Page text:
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This review is from: Can We Trust the BBC? (Hardcover)
This is a short book, but very succinct in describing how the BBC has tended towards a single worldview, and how that view can lead the public rather than follow it.
There is much evidence of bias, for example the comparison of the BBC's headlining of Tory ministers' and MPs' affairs with the equivalent of inside pages for Robin Cook leaving his wife, followed by an account of the Governors' rejection of the author's complaints of bias, apparently accepting but not publishing BBC executives' arguments that there was no bias.
The subtle psychology of the suppression of dissent within the corporation is interestingly put, not that it can be particularly obscure that in a large organisation, those with dissenting opinions have to be careful (I suppose the important distinction is that this organisation's business is news, fact, opinion, etc., so such suppression would be worse than for others.)
A chapter with anonymous remarks from BBC journalists backs up these discussions. Of course you have to decide whether the anonymity means the remarks are merely disgruntled, or really because their owners don't dare articulate them.
There is an excellent chapter, remarked on by another reviewer, about the Panorama about the Phillipines and the Catholic church -"Sex and the Holy City", which seems to be an extreme example of bias, running to outright invention, and the author's conservative argument against this is fantastic. You can still see a large "Your Comments" page about this on the BBC's website, showing how appalled many viewers were with the church. What's interesting about that page is that the viewers would probably not have felt so strongly had they read an equivalent report in the press, because the Guardian (or the Daily Mail for that matter) do not promise balance and impartiality. In other words viewers trust the BBC and listen and watch uncritically.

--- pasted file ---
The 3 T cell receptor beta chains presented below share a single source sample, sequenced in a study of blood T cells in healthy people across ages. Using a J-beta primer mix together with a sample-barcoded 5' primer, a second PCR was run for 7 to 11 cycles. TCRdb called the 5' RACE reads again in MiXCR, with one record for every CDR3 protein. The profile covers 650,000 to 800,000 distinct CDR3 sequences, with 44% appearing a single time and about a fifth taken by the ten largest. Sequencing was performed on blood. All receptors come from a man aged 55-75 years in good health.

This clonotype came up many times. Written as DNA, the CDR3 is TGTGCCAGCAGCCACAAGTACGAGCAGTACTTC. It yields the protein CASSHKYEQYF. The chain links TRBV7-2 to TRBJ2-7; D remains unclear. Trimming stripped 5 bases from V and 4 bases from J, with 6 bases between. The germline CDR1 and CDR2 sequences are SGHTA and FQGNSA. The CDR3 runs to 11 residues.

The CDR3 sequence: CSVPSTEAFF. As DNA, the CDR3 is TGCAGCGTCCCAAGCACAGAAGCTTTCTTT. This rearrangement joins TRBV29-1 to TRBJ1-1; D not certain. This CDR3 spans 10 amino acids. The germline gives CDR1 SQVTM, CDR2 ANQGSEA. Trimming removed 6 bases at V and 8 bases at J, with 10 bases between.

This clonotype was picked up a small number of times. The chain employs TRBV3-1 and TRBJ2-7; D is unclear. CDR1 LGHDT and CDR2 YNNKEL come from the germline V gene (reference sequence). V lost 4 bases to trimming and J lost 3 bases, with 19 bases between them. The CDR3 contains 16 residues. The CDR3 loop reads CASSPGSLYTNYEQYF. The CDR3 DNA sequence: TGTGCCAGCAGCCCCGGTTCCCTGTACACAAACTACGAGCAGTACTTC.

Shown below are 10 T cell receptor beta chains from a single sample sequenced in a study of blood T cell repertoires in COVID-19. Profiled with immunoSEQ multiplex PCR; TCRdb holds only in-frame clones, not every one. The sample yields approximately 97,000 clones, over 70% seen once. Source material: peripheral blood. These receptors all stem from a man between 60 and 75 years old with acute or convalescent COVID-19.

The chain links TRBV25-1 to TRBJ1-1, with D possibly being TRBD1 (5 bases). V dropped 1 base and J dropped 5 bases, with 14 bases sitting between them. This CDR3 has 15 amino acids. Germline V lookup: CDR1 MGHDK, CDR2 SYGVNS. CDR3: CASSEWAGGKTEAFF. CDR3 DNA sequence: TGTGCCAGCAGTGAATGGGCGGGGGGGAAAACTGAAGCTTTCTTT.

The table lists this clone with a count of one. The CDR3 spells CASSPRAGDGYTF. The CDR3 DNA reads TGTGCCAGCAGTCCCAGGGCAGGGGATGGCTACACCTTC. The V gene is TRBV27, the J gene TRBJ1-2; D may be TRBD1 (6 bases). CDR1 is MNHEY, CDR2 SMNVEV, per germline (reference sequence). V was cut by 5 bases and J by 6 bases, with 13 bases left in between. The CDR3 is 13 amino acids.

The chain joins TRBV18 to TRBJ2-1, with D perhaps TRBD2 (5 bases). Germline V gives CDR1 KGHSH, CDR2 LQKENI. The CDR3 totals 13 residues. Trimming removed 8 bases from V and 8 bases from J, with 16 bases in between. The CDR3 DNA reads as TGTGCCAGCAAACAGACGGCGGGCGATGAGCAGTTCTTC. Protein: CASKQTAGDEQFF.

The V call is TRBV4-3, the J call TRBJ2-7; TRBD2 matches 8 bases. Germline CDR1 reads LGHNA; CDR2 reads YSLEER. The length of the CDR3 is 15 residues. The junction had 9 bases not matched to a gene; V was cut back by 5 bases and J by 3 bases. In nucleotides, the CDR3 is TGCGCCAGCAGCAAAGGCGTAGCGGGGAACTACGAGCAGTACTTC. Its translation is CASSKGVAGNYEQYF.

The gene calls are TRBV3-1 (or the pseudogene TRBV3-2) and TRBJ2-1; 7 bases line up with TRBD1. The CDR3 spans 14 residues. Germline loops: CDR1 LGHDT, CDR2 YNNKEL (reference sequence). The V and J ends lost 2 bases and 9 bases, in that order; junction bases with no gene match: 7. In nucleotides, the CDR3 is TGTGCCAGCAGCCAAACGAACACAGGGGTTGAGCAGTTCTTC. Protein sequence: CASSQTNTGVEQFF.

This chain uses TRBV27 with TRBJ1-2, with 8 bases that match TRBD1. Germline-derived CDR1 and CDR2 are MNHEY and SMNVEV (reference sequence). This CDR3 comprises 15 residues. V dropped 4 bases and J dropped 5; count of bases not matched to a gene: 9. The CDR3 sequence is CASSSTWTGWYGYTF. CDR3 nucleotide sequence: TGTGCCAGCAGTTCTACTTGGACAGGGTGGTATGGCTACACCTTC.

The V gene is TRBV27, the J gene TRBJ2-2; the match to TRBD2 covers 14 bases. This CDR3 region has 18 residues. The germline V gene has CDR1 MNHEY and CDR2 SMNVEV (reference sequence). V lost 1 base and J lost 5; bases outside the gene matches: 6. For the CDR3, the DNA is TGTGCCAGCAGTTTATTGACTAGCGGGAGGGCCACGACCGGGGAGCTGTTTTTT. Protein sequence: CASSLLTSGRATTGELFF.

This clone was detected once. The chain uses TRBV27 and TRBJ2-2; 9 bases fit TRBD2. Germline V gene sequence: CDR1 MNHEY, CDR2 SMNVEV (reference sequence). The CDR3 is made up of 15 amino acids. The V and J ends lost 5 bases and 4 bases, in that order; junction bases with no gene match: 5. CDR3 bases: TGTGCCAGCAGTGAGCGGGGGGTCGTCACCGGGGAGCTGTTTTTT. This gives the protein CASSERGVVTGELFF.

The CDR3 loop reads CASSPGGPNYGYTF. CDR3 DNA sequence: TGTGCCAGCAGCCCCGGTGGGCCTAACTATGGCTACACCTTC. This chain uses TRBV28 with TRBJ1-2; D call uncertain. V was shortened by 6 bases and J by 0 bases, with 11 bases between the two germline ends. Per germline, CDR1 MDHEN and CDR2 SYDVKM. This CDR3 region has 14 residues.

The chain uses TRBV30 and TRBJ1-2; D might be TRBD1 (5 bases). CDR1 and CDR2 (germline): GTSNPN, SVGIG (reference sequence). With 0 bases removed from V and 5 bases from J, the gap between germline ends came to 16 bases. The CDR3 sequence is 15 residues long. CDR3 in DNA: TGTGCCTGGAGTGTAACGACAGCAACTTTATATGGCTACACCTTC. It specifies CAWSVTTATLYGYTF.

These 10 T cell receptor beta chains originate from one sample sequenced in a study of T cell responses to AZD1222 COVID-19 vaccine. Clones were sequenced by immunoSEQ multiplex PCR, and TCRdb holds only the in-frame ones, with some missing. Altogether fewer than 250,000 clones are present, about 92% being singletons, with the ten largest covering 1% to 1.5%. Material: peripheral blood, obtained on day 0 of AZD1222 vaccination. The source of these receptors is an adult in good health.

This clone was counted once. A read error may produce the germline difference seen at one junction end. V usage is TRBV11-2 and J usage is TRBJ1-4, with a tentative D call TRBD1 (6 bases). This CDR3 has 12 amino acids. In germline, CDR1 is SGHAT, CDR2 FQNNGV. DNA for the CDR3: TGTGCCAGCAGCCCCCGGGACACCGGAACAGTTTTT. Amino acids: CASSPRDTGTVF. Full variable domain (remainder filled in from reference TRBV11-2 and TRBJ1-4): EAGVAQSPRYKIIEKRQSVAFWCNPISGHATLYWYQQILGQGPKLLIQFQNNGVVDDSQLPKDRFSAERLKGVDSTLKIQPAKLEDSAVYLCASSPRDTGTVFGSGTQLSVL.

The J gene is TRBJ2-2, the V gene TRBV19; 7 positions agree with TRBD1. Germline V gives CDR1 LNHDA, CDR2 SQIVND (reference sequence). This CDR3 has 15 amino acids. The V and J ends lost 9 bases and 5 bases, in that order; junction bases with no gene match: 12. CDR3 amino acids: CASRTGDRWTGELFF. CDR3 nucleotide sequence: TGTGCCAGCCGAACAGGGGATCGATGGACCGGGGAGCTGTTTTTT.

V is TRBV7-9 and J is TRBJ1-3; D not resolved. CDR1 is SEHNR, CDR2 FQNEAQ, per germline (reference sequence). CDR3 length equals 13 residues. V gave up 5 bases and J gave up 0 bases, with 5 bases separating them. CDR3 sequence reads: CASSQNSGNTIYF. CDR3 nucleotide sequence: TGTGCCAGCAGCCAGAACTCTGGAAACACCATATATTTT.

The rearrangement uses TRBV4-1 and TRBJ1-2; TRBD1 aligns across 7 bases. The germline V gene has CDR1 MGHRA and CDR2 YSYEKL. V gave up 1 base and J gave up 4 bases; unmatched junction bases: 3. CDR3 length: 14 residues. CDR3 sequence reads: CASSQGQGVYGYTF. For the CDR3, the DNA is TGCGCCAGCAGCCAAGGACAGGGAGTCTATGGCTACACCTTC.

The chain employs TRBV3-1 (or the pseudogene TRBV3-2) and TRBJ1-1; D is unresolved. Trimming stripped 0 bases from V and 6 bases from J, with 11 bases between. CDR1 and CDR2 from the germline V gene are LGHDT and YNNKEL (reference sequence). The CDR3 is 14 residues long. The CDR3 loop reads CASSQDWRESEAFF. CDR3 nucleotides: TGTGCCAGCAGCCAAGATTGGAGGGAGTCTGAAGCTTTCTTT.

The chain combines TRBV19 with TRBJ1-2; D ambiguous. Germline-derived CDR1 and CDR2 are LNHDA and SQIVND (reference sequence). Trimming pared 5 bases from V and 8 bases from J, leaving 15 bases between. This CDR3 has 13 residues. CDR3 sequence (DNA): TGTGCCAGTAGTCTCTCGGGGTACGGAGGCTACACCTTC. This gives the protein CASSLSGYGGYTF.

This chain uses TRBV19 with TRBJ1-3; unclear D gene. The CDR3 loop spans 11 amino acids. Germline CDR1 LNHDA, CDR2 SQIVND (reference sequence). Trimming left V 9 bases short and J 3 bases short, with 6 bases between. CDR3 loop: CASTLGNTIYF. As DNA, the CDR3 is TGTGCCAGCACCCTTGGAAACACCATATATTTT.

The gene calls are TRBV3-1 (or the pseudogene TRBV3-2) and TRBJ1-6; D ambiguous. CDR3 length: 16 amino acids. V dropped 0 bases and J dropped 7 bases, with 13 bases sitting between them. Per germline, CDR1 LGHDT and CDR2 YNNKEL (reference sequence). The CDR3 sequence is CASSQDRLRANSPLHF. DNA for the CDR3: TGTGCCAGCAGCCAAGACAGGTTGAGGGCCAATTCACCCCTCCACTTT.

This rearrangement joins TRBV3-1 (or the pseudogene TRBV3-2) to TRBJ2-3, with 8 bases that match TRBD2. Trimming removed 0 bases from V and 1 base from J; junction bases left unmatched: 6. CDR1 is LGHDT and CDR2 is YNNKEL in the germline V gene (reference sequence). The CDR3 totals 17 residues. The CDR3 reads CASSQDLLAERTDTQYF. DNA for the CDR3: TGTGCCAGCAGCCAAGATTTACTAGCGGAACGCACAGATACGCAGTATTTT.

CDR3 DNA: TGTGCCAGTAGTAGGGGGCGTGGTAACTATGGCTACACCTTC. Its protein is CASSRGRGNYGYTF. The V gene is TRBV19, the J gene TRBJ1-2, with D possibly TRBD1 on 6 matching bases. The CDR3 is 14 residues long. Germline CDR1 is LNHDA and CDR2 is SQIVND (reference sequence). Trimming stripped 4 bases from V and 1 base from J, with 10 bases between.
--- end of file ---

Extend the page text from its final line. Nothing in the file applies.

Which was to me the main point to come out - I would love to watch different, openly biased programmes and channels, the way I can read the Guardian and Daily Telegraph.
Another book on the subject very well worth reading, is "Scrap the BBC!" by Richard D North.